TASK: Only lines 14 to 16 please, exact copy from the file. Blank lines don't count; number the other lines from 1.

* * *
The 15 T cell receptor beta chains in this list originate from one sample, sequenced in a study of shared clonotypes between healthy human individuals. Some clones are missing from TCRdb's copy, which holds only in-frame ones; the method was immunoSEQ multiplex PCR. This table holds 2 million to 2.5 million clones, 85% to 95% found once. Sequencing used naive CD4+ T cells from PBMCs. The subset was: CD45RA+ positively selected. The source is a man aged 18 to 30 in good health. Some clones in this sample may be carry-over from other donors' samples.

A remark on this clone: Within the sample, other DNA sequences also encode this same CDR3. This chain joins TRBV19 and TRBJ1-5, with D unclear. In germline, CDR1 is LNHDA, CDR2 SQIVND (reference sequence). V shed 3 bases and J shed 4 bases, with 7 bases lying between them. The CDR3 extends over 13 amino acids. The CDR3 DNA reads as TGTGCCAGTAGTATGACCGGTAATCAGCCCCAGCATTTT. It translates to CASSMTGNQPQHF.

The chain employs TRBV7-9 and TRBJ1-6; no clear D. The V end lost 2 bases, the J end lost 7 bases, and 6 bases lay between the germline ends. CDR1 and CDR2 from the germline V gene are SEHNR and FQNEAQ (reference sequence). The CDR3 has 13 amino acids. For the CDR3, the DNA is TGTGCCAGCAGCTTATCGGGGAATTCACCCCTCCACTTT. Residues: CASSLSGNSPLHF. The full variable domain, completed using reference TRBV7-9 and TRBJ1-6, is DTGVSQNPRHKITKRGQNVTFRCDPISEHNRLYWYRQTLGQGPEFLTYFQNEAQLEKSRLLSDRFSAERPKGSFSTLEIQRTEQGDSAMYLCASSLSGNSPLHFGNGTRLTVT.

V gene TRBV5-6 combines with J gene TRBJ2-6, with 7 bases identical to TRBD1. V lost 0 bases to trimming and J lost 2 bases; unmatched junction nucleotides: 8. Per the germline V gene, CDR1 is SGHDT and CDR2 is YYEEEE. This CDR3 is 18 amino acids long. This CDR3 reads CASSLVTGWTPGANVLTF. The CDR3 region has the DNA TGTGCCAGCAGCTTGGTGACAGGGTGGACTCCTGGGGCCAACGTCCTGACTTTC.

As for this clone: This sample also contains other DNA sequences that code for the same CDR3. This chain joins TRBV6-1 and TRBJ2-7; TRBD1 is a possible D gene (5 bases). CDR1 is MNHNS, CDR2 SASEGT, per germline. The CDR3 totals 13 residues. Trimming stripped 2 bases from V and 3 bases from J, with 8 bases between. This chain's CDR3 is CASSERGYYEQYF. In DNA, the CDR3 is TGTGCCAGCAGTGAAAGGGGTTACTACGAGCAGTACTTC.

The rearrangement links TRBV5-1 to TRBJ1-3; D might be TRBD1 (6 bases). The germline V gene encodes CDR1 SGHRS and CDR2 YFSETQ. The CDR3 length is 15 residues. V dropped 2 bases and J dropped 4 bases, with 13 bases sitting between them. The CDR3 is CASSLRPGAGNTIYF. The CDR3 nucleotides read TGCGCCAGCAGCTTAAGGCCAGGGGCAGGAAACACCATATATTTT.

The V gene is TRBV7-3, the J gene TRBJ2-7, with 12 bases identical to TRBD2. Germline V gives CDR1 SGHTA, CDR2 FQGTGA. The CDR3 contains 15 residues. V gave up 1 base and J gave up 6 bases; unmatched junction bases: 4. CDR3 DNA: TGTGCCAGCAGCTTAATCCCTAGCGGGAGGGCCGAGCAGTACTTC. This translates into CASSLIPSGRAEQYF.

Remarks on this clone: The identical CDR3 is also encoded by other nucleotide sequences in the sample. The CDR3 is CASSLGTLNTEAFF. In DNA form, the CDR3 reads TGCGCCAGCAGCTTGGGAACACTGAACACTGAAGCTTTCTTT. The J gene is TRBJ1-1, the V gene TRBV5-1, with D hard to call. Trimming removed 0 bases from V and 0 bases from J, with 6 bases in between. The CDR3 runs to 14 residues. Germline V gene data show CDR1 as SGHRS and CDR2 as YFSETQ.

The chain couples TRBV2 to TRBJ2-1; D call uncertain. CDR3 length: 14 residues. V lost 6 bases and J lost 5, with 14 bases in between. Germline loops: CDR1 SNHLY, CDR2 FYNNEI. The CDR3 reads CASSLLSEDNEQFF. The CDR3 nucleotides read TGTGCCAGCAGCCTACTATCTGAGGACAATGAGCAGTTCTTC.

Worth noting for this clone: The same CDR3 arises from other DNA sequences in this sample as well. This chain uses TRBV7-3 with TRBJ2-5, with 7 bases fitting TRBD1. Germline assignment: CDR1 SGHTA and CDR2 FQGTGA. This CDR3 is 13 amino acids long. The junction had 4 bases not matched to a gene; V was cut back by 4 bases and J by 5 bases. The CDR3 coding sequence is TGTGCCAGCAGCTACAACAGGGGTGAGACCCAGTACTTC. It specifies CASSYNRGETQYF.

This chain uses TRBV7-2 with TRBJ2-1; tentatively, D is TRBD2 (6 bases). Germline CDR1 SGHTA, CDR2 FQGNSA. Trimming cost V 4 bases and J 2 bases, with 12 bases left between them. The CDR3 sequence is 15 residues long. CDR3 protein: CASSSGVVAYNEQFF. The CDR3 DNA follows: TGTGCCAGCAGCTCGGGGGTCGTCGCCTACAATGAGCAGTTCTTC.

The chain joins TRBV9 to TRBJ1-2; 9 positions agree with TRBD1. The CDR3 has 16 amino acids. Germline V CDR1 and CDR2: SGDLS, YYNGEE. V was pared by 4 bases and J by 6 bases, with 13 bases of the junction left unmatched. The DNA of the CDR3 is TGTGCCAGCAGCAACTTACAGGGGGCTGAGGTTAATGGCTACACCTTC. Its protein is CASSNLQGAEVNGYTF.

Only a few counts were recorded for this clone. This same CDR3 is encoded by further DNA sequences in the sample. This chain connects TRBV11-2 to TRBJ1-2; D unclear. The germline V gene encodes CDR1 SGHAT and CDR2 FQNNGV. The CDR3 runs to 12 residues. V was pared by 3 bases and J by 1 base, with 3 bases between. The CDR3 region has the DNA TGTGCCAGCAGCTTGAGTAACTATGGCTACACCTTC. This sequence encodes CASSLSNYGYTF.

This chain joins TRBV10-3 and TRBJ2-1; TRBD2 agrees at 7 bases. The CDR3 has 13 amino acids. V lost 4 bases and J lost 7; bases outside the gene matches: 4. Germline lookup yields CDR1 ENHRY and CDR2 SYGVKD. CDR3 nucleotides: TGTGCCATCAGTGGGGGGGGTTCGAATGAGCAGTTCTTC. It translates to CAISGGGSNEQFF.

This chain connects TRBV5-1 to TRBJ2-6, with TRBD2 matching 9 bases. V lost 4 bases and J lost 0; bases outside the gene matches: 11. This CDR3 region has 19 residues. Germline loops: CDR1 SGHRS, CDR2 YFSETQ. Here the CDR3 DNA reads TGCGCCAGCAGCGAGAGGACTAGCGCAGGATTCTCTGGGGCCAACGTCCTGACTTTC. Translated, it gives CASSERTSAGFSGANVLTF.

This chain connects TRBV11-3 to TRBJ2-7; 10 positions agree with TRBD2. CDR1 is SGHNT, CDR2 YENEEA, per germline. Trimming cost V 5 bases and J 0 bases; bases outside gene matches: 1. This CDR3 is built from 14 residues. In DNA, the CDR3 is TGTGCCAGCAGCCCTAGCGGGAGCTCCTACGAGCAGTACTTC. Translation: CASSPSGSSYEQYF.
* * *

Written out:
This chain joins TRBV10-3 and TRBJ2-1; TRBD2 agrees at 7 bases. The CDR3 has 13 amino acids. V lost 4 bases and J lost 7; bases outside the gene matches: 4. Germline lookup yields CDR1 ENHRY and CDR2 SYGVKD. CDR3 nucleotides: TGTGCCATCAGTGGGGGGGGTTCGAATGAGCAGTTCTTC. It translates to CAISGGGSNEQFF.

This chain connects TRBV5-1 to TRBJ2-6, with TRBD2 matching 9 bases. V lost 4 bases and J lost 0; bases outside the gene matches: 11. This CDR3 region has 19 residues. Germline loops: CDR1 SGHRS, CDR2 YFSETQ. Here the CDR3 DNA reads TGCGCCAGCAGCGAGAGGACTAGCGCAGGATTCTCTGGGGCCAACGTCCTGACTTTC. Translated, it gives CASSERTSAGFSGANVLTF.

This chain connects TRBV11-3 to TRBJ2-7; 10 positions agree with TRBD2. CDR1 is SGHNT, CDR2 YENEEA, per germline. Trimming cost V 5 bases and J 0 bases; bases outside gene matches: 1. This CDR3 is built from 14 residues. In DNA, the CDR3 is TGTGCCAGCAGCCCTAGCGGGAGCTCCTACGAGCAGTACTTC. Translation: CASSPSGSSYEQYF.